Student Question

Why did it take 200 years for slavery, which started in the U.S. in 1619, to become a contentious issue? What events sparked public debate?

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It took over 200 years for slavery to be abolished in North America for the basic reason that slavery has been practiced for thousands of years all over the world, and it took the evolution of western political thought hundreds of years to develop a culture and legal framework within which the practice of slavery was viewed as abhorrent.  As the eNotes essays to which linkages are provided below point out, slavery has an ancient history and was viewed as a common, acceptable practice.  It is also important to remember that, while slaves were brought from Africa to North America in the early 17th Century, the British colonials who would lead the American Revolution did not declare independence from Britain until the last quarter of the 18th Century.

Once the British colonials in the 13 American colonies began to agitate for independence, the issue of how to treat slaves and the continuing practice of slavery was fiercely debated among the Founding Fathers.  In fact, Thomas Jefferson’s first draft of the Declaration of Independence included phrases, subsequently removed from the final draft, alluding to the abolition of slavery.  Known as the deleted “slave-trade clause,” Jefferson was evidently struggling with the contradiction between a nation that would be formed on the principle that “all men are created equal” with the practice of placing men in bondage and subjecting them to the horrors of slavery.  One of the deleted phrases Jefferson had originally written into the Declaration read as follows:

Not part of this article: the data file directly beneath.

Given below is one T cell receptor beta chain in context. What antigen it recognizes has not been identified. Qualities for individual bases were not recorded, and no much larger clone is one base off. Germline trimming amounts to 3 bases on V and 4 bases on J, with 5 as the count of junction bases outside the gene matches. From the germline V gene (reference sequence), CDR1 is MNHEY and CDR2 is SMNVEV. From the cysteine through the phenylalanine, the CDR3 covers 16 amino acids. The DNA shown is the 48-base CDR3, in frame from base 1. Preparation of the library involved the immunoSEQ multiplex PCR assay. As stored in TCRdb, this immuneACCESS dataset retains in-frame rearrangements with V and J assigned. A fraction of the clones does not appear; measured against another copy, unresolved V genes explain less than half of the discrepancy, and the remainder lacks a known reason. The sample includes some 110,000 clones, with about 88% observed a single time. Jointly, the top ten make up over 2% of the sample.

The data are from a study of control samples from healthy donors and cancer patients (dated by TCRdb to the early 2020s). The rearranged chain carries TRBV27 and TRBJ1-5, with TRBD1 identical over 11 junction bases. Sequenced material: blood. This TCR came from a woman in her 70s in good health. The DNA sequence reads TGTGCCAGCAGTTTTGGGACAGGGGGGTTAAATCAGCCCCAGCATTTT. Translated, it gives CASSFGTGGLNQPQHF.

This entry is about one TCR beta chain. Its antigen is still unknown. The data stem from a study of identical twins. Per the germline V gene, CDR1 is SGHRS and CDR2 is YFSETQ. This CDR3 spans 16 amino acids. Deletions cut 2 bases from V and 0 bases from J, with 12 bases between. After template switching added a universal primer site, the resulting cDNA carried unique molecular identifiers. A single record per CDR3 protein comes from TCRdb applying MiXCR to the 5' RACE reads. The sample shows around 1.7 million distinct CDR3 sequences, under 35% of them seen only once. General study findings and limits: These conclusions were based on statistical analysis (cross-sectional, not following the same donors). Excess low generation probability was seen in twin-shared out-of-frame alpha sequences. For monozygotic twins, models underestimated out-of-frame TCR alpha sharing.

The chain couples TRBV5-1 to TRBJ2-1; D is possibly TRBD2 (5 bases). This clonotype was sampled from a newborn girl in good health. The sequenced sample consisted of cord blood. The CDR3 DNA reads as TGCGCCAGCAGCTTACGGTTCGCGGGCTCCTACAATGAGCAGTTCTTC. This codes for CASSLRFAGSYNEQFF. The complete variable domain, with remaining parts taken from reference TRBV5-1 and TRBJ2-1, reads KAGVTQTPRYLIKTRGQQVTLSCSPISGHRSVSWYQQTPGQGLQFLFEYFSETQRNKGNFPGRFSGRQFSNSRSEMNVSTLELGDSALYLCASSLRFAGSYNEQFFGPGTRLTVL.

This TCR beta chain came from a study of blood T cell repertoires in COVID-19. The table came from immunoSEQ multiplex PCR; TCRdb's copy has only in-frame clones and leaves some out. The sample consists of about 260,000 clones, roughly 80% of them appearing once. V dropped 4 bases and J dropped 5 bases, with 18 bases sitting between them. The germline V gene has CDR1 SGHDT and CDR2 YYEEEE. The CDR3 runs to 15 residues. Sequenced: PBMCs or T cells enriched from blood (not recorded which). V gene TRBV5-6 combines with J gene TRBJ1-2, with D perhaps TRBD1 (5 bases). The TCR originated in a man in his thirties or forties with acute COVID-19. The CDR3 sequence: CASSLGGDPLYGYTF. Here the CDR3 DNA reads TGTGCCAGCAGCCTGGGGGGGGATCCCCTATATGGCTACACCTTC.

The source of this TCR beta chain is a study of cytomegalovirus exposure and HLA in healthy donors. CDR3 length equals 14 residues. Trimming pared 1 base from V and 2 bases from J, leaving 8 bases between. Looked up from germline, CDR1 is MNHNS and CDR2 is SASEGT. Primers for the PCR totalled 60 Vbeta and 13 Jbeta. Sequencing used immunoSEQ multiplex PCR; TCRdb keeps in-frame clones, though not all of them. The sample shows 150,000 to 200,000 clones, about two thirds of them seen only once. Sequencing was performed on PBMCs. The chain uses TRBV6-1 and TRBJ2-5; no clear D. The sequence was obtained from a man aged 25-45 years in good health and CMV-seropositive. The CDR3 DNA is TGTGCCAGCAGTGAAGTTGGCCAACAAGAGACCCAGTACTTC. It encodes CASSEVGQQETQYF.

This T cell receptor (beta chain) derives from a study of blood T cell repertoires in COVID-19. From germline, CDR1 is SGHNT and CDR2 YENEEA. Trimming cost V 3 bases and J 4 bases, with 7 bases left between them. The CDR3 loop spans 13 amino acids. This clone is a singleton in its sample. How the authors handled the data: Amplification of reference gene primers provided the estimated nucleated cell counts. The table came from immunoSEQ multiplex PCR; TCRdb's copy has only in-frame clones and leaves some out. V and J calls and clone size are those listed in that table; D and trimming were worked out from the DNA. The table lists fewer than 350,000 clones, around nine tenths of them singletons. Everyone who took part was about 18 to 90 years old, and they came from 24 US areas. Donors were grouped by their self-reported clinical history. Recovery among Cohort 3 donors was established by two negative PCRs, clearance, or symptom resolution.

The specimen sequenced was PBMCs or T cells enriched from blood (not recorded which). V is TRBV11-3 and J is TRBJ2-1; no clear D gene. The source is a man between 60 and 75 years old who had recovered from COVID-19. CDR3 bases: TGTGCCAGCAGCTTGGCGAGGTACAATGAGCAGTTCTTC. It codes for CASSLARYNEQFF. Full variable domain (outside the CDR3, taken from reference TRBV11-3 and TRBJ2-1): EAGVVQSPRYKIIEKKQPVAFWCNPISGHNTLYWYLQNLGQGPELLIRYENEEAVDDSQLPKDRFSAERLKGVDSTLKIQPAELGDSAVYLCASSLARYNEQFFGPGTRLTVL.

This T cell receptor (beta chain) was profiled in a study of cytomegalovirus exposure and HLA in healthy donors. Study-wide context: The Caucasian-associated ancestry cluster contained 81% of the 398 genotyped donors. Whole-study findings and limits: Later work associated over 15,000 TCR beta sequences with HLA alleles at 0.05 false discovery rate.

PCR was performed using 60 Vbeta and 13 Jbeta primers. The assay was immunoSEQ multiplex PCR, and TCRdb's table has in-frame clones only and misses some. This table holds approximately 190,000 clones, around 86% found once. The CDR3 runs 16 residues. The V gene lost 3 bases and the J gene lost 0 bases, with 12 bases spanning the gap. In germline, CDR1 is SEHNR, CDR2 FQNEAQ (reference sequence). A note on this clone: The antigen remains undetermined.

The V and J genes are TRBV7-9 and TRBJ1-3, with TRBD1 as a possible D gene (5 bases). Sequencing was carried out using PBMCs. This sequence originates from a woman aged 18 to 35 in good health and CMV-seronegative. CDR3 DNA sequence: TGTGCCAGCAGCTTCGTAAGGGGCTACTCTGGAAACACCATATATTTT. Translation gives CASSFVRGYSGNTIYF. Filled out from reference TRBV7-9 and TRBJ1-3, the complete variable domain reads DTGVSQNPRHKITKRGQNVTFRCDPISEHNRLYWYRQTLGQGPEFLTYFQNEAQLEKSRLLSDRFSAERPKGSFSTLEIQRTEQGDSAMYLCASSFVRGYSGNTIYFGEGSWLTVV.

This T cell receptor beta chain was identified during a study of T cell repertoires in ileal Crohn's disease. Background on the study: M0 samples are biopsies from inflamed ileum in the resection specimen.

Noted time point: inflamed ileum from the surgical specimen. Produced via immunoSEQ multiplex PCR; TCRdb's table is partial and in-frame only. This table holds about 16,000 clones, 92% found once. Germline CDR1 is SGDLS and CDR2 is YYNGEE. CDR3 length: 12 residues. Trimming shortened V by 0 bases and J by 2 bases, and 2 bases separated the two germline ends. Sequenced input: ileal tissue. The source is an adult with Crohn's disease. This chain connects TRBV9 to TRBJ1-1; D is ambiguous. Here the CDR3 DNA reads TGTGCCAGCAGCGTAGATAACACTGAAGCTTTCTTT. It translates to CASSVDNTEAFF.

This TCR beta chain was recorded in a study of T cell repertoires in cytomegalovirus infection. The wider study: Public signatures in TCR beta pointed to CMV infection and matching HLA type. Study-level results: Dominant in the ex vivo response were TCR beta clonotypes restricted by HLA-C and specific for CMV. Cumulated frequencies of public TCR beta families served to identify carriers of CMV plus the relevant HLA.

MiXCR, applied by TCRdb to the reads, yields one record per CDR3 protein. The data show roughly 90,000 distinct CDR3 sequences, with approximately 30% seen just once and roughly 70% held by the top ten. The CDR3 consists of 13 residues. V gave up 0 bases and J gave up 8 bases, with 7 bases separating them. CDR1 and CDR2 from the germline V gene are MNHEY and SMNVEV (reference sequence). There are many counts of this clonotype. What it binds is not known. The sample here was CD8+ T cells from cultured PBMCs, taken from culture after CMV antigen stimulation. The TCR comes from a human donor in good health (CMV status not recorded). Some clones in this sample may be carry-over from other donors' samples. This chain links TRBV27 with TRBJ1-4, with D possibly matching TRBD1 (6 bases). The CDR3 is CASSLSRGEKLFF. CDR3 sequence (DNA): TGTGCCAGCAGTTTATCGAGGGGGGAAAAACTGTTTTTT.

“he [the king of England] has waged cruel war against human nature itself, violating its’ most sacred rights of life and liberty in the persons of a distant people who never offended him, captivating and carrying them into slavery in another hemisphere, or to incur miserable death in their transportation thither.”

Because slavery was such a common practice throughout the Americas, and because dependence on slave labor had become so important to the economy of the southern colonies, its abolition was anathema to many Americans.  So politically divisive was the issue, that those charged with drafting the Constitution were, as with Jefferson and the Declaration of Independence, unable to resolve the debate about how slavery should be handled in a newly-free nation. 

While slavery was a common practice, however, by the early 19th Century, the abolitionist movement in North America had begun to take root and would remain active in the decades leading up to the Civil War, fought in no small part over the issue of whether individual states should be free to continue to the practice of slavery.  President Lincoln’s signing of the Emancipation Proclamation on January 1, 1863 ended the legal practice of owning slaves, but southern resistance continued to manifest itself in a bloody war that would continue for two more years at the cost of tens of thousands more lives.  Full civil rights to blacks would not be granted for another 100 years.

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